Maria Lovisa Klingenberg
Maria Klingenberg (1840–1923) was Carl Oscar Malm’s pupil in Porvoo Deaf school and later, in Turku, his private student. The school community must have been tight in Porvoo and Turku as pupils lived far away from their homes. Many of the friendships established at school remained important through the rest of Maria’s life. Kind and generous Maria Hirn became a mother figure in the early Deaf community; it was, after all, a habit to gather in the Hirn living room before the first Deaf clubs. Maria had a central role in formation of the tight deaf community.
Maria Klingenberg was born in Helsinki in 1840. Her parents were tobacco manufacturer Otto Wilhelm Klingenberg and Maria Lovisa (born: Blomqvist). Maria’s deafness was discovered at eight months of age. She has told that she never met another deaf until the age of eight.
In 1854, Maria’s mother got to know a young deaf man, Fritz Hirn, a former student of Carl Oscar Malm. He started teaching 14 years old Maria and later made sure that she entered Malm’s Deaf school in Porvoo. She entered school on January 22nd, 1857. Maria was then 17 years old.
Maria was one of four new pupils, of which Charlotta Forsman, 19 years old, became Maria’s close friend. Like Maria, Charlotta had also been Fritz Hirn’s pupil. Maria studied in Porvoo until the summer 1859. During this time the number of students grew fivefold and Maria got to know many of her future best friends, for example Natalia Dahlman (13 years), Edla Roman (12 years) and Lorentz Eklund (12 years).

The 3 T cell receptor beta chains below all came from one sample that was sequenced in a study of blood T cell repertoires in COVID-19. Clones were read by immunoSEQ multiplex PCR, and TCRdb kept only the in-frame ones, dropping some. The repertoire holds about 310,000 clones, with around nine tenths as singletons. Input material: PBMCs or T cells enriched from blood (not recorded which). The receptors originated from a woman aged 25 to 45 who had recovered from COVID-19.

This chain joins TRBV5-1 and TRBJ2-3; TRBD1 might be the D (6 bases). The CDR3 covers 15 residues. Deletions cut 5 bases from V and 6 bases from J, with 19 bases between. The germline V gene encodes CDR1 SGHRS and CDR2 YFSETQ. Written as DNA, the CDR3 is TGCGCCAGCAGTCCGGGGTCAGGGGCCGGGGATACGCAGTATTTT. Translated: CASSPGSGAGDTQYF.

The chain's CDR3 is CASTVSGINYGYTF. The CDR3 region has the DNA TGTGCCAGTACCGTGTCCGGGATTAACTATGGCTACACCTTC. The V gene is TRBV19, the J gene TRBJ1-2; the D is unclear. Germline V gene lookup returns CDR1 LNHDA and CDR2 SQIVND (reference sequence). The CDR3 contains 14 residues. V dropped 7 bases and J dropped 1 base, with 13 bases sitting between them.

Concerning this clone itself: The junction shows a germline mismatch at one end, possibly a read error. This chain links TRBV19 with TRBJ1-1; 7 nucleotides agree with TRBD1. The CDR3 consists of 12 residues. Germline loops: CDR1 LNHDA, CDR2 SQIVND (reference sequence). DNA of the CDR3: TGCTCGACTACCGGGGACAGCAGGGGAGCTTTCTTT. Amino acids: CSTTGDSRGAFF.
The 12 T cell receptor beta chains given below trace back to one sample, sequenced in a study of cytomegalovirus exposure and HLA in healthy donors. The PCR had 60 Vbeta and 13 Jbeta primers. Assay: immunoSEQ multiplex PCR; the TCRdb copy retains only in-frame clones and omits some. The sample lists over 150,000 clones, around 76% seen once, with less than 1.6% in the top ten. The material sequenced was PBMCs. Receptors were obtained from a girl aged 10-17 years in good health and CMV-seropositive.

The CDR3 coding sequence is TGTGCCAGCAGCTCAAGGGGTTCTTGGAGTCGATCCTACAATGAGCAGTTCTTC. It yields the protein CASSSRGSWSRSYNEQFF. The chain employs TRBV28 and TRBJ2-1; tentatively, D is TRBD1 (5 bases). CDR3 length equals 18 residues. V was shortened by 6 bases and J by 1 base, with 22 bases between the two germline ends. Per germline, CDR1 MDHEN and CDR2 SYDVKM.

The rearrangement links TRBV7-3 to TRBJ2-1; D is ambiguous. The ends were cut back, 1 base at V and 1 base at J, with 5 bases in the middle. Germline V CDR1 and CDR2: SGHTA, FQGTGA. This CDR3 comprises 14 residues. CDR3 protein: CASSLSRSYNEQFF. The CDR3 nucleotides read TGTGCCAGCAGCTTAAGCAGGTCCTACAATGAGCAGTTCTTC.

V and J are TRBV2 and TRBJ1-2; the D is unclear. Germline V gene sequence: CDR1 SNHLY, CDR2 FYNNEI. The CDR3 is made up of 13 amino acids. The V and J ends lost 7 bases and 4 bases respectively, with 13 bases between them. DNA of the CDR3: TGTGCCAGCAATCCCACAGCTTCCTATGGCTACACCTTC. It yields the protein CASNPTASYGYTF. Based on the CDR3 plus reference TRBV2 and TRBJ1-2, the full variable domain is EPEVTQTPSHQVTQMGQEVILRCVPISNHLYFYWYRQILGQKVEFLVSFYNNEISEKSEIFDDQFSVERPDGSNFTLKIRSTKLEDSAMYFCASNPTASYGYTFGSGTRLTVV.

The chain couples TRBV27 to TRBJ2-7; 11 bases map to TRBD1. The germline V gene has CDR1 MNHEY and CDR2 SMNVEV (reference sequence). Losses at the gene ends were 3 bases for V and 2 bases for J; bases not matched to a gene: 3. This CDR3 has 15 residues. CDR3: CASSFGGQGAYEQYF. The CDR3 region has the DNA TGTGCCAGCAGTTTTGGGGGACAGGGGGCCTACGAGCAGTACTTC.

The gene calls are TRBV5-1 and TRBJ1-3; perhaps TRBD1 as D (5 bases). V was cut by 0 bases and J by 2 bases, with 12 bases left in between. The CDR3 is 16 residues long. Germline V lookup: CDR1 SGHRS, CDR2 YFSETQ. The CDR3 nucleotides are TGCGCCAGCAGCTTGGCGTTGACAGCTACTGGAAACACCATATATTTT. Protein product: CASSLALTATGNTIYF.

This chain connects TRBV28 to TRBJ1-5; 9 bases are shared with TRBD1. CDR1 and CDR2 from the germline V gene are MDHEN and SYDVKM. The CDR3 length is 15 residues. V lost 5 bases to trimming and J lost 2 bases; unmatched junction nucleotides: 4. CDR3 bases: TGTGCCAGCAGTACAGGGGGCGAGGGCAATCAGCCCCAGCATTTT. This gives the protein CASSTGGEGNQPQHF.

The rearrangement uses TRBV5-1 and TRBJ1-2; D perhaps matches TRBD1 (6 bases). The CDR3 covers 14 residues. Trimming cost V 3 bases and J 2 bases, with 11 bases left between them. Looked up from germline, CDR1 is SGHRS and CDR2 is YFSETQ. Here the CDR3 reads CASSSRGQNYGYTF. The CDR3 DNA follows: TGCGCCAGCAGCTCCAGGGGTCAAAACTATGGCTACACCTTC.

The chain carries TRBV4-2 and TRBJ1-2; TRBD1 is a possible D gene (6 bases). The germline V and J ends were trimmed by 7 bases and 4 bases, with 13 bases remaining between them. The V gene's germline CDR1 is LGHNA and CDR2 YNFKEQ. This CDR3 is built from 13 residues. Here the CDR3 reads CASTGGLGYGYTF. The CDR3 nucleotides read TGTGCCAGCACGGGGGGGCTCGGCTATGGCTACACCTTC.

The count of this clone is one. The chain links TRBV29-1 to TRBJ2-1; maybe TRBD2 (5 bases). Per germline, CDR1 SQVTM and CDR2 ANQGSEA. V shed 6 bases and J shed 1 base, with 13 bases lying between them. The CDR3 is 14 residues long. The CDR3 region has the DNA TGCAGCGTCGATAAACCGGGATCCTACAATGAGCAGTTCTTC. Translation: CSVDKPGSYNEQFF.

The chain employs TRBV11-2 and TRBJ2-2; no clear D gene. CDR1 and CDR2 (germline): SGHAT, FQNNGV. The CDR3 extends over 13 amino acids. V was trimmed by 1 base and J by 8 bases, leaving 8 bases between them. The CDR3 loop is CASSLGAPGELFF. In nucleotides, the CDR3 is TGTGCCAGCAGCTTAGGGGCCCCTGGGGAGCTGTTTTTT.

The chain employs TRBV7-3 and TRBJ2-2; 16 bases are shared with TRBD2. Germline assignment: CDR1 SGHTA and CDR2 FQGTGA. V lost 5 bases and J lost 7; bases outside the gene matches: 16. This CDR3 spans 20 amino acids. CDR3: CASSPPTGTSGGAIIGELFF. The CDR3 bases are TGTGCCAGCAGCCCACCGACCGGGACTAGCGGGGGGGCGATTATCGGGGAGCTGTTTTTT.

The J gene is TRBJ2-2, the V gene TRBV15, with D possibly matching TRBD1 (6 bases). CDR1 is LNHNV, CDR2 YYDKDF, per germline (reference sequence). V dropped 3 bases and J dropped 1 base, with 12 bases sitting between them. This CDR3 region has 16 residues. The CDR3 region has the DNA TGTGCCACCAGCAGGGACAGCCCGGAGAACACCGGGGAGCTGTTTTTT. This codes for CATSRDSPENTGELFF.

According to a notice in Borgå Tidning (Porvoo News) in 1846, the subjects studied in sign language in C. O. Malm’s school were: reading, counting, religion and science. Pupils boarding at the school were to pay their teacher all together 10 silver roubles for a room, maintenance and teaching. It was possible to live with the teacher also during summertime. Students spent their free time making handicrafts. One can only wonder how close the relationship between the pupils and their teacher must have been.
In 1859, C. O. Malm moved to Turku to work as a teacher in a new state-run Deaf school, and Maria Klingenberg followed as his private student. Amongst other students moving from Porvoo to Turku were Maria’s friend Charlotta Forsman, Edla Roman and Lorentz Eklund. In the Turku school, the close circle of friends was complemented by 11-year-old Elise Wiklund who later married Lorentz Eklund. As the habit in those days, Maria finished her school after her confirmation in 1860.